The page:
May 2016: we decided to take the train from Berlin to Dusseldorf, figuring that on a day when museums in Germany are usually closed, Monday was a good day to relocate to the next stop on our Michael Jackson-inspired Germany odyssey.

Neither Yoly, Queenie or myself had realised it was also a public holiday, however, which meant that our afternoon stroll to the shopping precinct of Dusseldorf took us to malls and stores that were closed up tight for the day. (But we did find a place to eat, however!)

Not far from the upmarket shopping precinct is Old Town (Altstadt) where the Rhine waterfront promenade vista lay in front of us. Schlossturm (Castle Tower) and St Lambertus Basilica (13th century) were to our right and the Rheinkniebruke to our left, while handsome period homes and apartment houses overlooked the decorative paving and beautifully manicured street trees.

A land-locked sailing barge floated on the Alter Hafen (Old Harbor) and a clock tower that also measures the height of the river was mounted on the promenade wall in front of us.

Despite the chill afternoon breeze blowing down the waterfront, the sun had eclipsed the earlier showers we’d encountered and bathed the promenade in golden light. Riverboat cruises were chugging up the river and pedestrians (and their dogs, in some cases) were taking advantage of the opportunity to walk in the sunshine.

Here, as elsewhere I visited in Germany, the public places were well patronised by locals and visitors. At home in Australia, much planning goes in to ‘place making’ for new and re-developed urban areas. In Germany they’ve been at it for centuries – and it shows.

Next day we were back at the train station to collect our rental car. Yours truly was the designated driver while Yoly navigated (i.e. programed and monitored the GPS) and Queenie relaxed in the back seat along with little MJ (my doll). It was great to be behind the wheel of a car again – a Volkeswagon, of course – and to not have to worry about train timetables to get us where we wanted to go.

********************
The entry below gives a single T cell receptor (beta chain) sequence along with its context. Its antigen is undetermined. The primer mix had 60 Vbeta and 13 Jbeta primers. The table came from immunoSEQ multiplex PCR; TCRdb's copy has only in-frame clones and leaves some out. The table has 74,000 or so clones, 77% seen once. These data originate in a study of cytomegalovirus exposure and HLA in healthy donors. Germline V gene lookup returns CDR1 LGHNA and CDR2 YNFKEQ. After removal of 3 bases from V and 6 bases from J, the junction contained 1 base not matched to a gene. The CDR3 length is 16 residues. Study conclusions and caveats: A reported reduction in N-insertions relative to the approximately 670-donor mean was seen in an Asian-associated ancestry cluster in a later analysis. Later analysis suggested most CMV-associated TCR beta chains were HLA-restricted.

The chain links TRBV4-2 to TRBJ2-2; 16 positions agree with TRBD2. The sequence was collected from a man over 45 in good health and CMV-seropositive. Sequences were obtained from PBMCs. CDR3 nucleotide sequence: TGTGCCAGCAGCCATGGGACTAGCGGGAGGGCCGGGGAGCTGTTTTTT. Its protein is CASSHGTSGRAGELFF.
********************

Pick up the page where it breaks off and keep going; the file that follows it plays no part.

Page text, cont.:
We headed directly to Best, across the international border into the Netherlands. Here in the EU, there is little to alert you that you are crossing from one country to another – just a welcome sign or two. The language had changed, but the scenery either side of the border was pretty much the same – a green, semi-rural landscape dotted with picturesque small towns.

There’s no way you can miss Michael’s HIStory album promotional statue at the McDonalds in Best. It towers over the carpark and is bedecked with cards and decorations from fans from around the world. Yoly was thrilled to see that the banners she and her companions had left on an earlier visit – three years ago – were still hanging in place and still in good shape. I added mine to the collection and liked to think it would have similar longevity adorning Michael’s statue.

It was inevitable that we would have lunch at McDonalds, which proved to be a cut above the average fast-food highway pit stop. The inside is decorated with film and music memorabilia, plus a letter signed by Michael congratulating McDonalds on purchasing the statue hangs on the wall. After lunch we took more photos then hopped back in our trusty vehicle and backtracked across the border.

Our next stop was the historic German town of Xanten, home of the largest archaeological park in the country and a notable cathedral (Xantener Dom or St Victor’s). Yoly had suggested visiting Xanten on our way back from Best, to get more value out of the car we had hired for the entire day. Being a history and archaeology buff, I was so glad that she did – Xanten was an additional unexpected highlight of our cross-country drive.

The LVR-Archaeological Park with Roman Museum preserves the remains of a first century AD Roman settlement that, in AD 98 was granted colony status by Emperor Marcus Ulpius Traianus (i.e. Trajan). Its name duly became Colonia Ulpia Traiana.

We entered through the reconstructed walls of the fort and explored the museum and grounds, the temple remains and the arena. Behind the walls of the arena you can walk through the narrow corridors off which wild beasts and gladiators were housed while awaiting their turn in the arena.

It would have been pretty bloody stuff back then, but the most action these days is likely to be an impromptu game of soccer between some visiting school students. After exploring the shops and cathedral in the town of Xanten, we headed back to Dusseldorf.

At the end of the day, the only trouble we experienced was in locating a petrol station so that we could return the car with a full tank! It was to be our last night together for this trip. Yoly and Queenie were staying on another day in Dusseldorf before flying out on Cathay Pacific, but I was boarding the train next morning for the short trip to Cologne (Koln).

Once again it would be just me and little MJ, and whatever the next destination had in store for us.

 Story and Photos (c) Kerry Hennigan, July 2016